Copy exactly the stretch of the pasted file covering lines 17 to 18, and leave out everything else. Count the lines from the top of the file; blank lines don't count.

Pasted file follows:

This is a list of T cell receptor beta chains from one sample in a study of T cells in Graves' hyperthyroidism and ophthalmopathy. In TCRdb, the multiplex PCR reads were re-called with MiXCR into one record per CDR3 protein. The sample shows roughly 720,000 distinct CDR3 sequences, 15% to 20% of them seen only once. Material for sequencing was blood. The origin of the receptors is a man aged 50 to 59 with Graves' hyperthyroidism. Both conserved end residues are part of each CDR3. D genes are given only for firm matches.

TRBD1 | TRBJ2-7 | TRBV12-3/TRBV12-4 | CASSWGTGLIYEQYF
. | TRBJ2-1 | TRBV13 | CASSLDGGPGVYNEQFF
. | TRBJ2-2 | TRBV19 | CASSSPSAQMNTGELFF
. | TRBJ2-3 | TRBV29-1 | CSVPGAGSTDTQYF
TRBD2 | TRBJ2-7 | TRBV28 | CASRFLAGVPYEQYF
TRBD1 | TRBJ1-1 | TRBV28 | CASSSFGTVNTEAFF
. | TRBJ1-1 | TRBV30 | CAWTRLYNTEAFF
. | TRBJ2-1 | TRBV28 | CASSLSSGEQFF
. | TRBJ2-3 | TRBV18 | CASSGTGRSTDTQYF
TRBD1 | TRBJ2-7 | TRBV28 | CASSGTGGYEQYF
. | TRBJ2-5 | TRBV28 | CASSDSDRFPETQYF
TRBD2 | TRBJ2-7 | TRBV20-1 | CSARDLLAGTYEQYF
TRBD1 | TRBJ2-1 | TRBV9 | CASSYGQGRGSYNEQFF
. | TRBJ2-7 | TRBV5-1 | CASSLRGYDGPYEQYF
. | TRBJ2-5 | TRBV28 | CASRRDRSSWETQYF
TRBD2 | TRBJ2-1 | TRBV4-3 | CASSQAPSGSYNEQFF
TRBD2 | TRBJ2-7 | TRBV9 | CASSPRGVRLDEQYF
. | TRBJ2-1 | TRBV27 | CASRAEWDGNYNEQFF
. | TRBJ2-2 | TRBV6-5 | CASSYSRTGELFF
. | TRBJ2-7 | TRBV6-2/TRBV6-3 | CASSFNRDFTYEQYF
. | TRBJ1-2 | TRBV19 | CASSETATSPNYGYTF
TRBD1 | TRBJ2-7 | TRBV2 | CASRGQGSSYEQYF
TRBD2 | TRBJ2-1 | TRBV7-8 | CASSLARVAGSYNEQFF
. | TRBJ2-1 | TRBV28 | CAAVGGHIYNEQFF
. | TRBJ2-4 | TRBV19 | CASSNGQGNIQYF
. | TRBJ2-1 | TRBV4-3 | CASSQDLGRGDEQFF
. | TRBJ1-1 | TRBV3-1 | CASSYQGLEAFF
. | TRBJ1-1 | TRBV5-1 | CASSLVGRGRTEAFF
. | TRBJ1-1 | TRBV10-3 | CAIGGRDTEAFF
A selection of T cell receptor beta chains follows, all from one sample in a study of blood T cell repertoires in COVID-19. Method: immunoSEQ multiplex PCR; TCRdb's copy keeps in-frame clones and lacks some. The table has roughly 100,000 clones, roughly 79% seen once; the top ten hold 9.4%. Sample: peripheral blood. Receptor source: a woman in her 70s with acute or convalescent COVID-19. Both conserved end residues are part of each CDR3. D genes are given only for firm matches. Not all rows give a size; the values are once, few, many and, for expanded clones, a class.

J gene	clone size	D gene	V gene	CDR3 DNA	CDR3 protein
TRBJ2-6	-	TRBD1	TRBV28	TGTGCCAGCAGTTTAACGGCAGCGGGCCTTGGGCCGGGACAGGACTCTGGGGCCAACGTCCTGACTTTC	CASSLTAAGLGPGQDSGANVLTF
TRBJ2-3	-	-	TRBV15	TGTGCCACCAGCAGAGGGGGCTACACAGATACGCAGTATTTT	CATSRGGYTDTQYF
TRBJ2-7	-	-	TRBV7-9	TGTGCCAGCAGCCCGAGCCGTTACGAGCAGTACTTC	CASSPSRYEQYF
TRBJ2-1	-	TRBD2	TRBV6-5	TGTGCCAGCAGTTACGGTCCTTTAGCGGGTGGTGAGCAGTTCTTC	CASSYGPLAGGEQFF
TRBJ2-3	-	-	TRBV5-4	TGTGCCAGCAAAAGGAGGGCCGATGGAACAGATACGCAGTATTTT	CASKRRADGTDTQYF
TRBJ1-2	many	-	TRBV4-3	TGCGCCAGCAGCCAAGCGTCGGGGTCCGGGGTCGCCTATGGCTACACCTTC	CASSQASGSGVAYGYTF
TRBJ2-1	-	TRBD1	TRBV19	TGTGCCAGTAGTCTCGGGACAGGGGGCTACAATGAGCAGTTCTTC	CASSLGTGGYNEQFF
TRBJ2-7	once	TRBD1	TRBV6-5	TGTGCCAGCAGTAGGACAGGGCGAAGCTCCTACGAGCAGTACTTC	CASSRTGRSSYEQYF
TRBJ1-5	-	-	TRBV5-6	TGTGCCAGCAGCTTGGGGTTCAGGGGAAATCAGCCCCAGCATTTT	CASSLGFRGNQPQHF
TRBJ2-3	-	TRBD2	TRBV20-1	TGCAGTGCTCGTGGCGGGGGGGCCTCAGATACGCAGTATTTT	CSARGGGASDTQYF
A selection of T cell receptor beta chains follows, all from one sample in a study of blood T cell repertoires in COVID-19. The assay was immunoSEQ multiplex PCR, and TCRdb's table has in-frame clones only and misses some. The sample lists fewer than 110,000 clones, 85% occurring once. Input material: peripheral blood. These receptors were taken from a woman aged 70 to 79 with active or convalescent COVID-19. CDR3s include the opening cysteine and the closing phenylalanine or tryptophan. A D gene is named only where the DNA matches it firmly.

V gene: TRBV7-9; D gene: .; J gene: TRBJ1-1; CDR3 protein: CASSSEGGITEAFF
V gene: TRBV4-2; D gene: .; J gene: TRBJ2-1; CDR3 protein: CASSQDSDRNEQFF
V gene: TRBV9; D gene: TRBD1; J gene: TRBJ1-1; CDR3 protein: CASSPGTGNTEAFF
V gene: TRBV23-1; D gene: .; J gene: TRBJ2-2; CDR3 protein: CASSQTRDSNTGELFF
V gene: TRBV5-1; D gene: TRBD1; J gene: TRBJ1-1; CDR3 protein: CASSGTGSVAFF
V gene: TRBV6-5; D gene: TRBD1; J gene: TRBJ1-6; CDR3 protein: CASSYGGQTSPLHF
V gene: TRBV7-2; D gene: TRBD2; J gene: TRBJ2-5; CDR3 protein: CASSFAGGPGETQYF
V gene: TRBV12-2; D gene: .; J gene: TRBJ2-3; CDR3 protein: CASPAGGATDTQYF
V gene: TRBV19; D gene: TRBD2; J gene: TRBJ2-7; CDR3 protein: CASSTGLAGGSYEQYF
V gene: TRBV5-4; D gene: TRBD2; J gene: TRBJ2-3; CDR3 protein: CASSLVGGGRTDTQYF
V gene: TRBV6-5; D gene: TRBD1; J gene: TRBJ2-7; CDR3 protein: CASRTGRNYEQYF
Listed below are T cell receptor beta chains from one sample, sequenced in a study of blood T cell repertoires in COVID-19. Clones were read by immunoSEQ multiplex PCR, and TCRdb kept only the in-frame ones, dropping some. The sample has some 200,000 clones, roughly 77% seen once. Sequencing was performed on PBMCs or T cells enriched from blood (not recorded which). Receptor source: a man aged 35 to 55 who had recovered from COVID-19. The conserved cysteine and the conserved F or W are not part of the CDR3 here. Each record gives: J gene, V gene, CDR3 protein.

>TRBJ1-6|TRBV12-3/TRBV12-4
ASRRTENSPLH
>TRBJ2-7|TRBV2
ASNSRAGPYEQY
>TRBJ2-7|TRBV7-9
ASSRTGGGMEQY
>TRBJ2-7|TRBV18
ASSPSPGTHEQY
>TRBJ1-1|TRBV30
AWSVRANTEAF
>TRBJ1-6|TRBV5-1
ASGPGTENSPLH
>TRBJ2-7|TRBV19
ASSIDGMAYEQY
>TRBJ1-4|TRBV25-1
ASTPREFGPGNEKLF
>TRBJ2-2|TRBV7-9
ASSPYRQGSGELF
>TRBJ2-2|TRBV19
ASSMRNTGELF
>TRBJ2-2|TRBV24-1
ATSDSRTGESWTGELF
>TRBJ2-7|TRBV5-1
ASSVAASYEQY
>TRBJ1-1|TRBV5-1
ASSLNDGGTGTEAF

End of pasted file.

TRBD2 | TRBJ2-1 | TRBV4-3 | CASSQAPSGSYNEQFF
TRBD2 | TRBJ2-7 | TRBV9 | CASSPRGVRLDEQYF